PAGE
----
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Effort of Raiders Made the Fall Play Possible

School

Effort of Raiders Made the Fall Play Possible

Grace Davis

November 10 and 11 marked the performance of the first production of Humbletown: The Greatest Town on Earth in the state of Indiana. The students of Harrison High School made that milestone possible through their involvement in all aspects of the making of the play. Everything from the acting to the lighting to even ticket sales could not have been pulled off if it were not for the Raiders.

Most people are aware of the end product itself, but the time and energy invested by actors, tech crew members and staff into the play often goes unnoticed.

“We start with just a general read through of everything, and then we go in, and we pretty much do scene by scene mocking, so we can get an understanding of how everything is supposed to work,” said junior Jay Thoennes. “Then we work towards off book, and then after we're off book, we start running the whole show. We do that for two weeks before the actual show starts, and then we do tech week, which has mics and crew there and full costume.”

Rehearsals spanned from 5:30 to 8:00 p.m., nearly every school day for weeks. The juggling of schoolwork, rehearsal and other extracurriculars was frustrating for quite a few of the participants, including freshman Andrew Pribble.

“The time requirements made it really difficult to do other things,” he said.

However, the time put in by the students was greatly appreciated by the fall plays supervisors.

“I am always impressed with how dedicated and hard-working the students at HHS are when it comes to perfecting their roles for performances,” said Neil Radtke, the director of this production of Humbletown.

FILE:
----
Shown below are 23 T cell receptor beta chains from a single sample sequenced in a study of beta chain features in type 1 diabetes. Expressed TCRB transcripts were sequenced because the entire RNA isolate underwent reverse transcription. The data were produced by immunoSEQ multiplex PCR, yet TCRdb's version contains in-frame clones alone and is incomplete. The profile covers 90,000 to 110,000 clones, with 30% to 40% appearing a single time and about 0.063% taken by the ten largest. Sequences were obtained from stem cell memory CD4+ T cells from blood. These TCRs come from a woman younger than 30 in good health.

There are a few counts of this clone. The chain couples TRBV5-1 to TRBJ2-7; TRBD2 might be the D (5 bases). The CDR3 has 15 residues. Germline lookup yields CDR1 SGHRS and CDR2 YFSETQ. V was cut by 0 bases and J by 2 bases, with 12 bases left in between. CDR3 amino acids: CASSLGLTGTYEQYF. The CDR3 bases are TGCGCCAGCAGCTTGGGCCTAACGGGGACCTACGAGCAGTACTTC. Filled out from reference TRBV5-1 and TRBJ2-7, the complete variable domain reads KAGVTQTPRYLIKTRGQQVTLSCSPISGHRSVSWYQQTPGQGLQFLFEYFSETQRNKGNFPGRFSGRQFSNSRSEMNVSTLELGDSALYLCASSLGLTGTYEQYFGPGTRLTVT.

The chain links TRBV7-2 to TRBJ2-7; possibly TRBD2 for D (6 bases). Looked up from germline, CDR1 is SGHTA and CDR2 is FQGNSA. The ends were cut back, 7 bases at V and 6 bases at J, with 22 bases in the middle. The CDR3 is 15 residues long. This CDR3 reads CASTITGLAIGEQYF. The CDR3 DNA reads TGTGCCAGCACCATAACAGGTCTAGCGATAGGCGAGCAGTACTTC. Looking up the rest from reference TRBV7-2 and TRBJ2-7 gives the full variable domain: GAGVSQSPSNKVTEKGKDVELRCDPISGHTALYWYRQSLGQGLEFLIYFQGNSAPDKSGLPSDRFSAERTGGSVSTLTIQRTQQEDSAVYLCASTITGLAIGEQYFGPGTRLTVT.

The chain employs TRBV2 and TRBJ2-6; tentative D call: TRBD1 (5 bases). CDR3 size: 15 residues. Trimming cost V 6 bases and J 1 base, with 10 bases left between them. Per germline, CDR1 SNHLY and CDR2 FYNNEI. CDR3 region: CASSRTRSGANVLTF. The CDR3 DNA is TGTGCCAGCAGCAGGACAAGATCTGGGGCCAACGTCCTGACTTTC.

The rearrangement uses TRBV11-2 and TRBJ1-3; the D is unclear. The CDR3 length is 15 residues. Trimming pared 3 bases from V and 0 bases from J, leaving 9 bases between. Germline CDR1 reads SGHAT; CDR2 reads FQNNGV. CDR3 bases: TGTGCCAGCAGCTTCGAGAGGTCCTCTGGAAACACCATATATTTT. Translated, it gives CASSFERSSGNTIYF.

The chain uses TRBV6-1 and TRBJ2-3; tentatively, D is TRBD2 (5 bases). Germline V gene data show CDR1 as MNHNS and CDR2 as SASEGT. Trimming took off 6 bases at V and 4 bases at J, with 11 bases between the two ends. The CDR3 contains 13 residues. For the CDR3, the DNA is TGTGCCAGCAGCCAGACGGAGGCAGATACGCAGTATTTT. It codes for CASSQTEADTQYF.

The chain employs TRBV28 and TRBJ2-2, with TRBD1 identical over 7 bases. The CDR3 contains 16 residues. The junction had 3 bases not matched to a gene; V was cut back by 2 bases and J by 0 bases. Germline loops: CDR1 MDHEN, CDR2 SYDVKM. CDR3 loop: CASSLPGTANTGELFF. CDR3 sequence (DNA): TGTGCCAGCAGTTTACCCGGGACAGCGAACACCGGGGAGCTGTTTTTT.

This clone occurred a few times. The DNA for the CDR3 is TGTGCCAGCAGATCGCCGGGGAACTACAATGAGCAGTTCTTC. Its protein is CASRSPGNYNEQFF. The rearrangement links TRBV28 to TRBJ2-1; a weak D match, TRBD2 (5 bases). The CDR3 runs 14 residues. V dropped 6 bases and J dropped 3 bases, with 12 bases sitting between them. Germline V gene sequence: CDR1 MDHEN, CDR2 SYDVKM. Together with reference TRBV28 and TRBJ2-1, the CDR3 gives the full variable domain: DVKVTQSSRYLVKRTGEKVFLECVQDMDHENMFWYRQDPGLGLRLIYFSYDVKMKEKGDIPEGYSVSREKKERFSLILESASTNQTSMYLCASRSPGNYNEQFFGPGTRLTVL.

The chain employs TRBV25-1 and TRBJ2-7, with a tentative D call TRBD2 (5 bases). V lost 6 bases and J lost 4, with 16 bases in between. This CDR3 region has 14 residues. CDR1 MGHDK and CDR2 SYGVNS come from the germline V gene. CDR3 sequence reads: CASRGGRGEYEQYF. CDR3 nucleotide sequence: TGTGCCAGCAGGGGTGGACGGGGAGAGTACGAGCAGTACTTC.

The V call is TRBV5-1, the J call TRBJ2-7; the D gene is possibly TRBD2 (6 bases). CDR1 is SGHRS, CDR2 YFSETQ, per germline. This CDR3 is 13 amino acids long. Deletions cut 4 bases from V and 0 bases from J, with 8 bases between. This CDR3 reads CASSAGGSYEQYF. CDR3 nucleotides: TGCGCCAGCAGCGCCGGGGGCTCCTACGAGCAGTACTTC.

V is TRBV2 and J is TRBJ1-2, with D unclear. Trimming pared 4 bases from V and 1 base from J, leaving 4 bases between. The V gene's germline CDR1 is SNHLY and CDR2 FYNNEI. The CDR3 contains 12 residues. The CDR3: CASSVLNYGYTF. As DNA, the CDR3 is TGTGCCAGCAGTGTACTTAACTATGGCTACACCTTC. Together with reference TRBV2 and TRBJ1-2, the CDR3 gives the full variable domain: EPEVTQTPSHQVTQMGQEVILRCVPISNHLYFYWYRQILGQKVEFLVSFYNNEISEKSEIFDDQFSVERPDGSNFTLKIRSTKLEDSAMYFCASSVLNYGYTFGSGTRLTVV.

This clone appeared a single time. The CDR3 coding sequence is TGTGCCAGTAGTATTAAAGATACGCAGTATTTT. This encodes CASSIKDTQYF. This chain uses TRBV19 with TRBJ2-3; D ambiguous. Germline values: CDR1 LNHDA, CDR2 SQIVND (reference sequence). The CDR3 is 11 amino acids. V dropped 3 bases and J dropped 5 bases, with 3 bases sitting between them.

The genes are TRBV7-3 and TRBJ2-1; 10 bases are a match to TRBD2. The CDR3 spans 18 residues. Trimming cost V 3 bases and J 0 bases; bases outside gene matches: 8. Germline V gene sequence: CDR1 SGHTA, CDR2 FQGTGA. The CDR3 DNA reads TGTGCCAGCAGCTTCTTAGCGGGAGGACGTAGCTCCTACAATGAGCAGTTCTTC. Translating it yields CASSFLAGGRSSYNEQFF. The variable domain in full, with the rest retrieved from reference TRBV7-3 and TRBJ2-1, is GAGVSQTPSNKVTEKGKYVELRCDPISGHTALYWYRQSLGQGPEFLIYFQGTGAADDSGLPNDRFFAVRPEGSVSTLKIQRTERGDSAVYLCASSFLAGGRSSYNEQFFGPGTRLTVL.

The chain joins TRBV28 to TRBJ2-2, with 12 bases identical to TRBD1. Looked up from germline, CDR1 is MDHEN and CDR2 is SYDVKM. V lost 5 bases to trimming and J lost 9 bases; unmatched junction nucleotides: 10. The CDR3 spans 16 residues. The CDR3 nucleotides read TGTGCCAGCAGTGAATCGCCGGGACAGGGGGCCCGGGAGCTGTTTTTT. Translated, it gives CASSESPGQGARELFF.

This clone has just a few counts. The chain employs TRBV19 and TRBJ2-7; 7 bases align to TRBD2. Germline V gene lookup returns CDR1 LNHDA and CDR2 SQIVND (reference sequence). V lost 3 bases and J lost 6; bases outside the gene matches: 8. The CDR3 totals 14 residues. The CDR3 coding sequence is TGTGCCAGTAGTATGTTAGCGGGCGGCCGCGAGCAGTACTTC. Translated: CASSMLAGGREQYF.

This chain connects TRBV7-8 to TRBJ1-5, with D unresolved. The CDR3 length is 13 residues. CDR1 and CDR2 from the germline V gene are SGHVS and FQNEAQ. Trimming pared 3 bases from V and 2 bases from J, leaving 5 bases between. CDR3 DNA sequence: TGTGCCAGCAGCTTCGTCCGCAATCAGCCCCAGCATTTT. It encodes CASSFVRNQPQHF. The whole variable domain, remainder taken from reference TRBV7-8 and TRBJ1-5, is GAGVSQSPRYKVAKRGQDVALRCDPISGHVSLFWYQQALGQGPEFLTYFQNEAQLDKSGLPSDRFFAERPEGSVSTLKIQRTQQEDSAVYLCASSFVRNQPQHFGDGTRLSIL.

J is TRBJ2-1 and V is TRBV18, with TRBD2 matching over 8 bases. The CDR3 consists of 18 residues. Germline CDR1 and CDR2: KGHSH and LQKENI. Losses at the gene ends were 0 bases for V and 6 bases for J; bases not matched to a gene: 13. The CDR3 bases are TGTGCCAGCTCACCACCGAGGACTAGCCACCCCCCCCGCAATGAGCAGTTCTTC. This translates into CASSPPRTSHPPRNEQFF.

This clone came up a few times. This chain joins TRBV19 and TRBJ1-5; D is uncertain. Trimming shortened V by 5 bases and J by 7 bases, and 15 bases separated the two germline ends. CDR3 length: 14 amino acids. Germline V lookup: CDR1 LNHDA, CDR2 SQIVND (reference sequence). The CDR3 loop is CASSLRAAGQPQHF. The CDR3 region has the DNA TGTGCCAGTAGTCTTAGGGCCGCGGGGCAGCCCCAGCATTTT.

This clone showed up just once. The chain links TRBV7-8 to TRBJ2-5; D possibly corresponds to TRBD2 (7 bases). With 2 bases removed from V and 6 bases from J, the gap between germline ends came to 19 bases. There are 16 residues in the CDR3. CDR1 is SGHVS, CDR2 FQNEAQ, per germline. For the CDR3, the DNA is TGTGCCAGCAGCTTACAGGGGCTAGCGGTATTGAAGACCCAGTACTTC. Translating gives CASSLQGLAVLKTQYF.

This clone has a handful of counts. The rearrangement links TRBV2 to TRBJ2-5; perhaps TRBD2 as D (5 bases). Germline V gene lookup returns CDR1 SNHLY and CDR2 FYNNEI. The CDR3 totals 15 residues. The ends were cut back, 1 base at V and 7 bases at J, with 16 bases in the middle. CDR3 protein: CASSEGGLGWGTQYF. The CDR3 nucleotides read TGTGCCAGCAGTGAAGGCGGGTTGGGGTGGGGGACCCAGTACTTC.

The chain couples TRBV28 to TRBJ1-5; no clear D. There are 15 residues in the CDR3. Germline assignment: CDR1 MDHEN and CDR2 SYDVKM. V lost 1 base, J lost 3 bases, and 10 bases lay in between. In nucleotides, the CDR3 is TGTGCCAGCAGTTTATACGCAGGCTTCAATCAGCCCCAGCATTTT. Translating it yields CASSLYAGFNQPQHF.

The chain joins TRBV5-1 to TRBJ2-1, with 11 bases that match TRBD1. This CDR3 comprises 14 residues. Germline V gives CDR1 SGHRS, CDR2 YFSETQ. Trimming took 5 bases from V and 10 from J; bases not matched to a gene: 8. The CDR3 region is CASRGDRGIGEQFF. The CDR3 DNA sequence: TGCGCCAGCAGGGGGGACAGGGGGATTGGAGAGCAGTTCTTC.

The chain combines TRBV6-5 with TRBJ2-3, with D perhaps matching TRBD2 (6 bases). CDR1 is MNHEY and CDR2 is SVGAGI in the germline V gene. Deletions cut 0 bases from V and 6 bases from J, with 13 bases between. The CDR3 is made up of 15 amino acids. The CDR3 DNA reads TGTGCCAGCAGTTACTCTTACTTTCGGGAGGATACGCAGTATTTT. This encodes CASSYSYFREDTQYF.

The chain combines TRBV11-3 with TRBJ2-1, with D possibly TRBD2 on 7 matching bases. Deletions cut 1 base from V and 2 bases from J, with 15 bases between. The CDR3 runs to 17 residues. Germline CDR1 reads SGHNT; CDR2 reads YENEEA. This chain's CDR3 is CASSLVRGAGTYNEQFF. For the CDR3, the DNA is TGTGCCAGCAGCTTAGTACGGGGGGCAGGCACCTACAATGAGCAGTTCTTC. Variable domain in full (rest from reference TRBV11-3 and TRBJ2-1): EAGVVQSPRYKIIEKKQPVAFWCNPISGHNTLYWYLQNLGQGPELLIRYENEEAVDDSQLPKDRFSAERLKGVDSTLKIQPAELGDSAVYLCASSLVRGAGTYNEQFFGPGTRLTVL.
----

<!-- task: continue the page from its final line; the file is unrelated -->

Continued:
Though the time spent at rehearsal was plentiful, actors said that it was well worth it for the bonds formed ‒ time spent with friends and finally presenting the end result in front of a live audience.

All participants were required to persevere through common difficulties, like the exceptionally large cast of more than 70 actors.

“It's just hard keeping everybody on track and keeping everybody focused,” said senior Olivia McDaniel.

The actors are not the only ones that were involved with production. Without the tech crew taking care of the behind the scenes work, the production would have never been possible.

“Getting everything done on time before the show” is the most difficult part of the production, according to senior Tech Crew Director Ethan Post.

One constant among everyone involved was the encouragement of anyone interested to audition for future musicals and plays.

“It can be really scary as an underclassman, or even as upperclassmen, that just hasn't been involved in something like that, to put yourself out there,” said Thoennes regarding breaking into the Harrison theatre world.  “But if you can just do it, and just kinda jump in the deep end, you'll have fun. There's no way that it'll be a bad time, or scary.”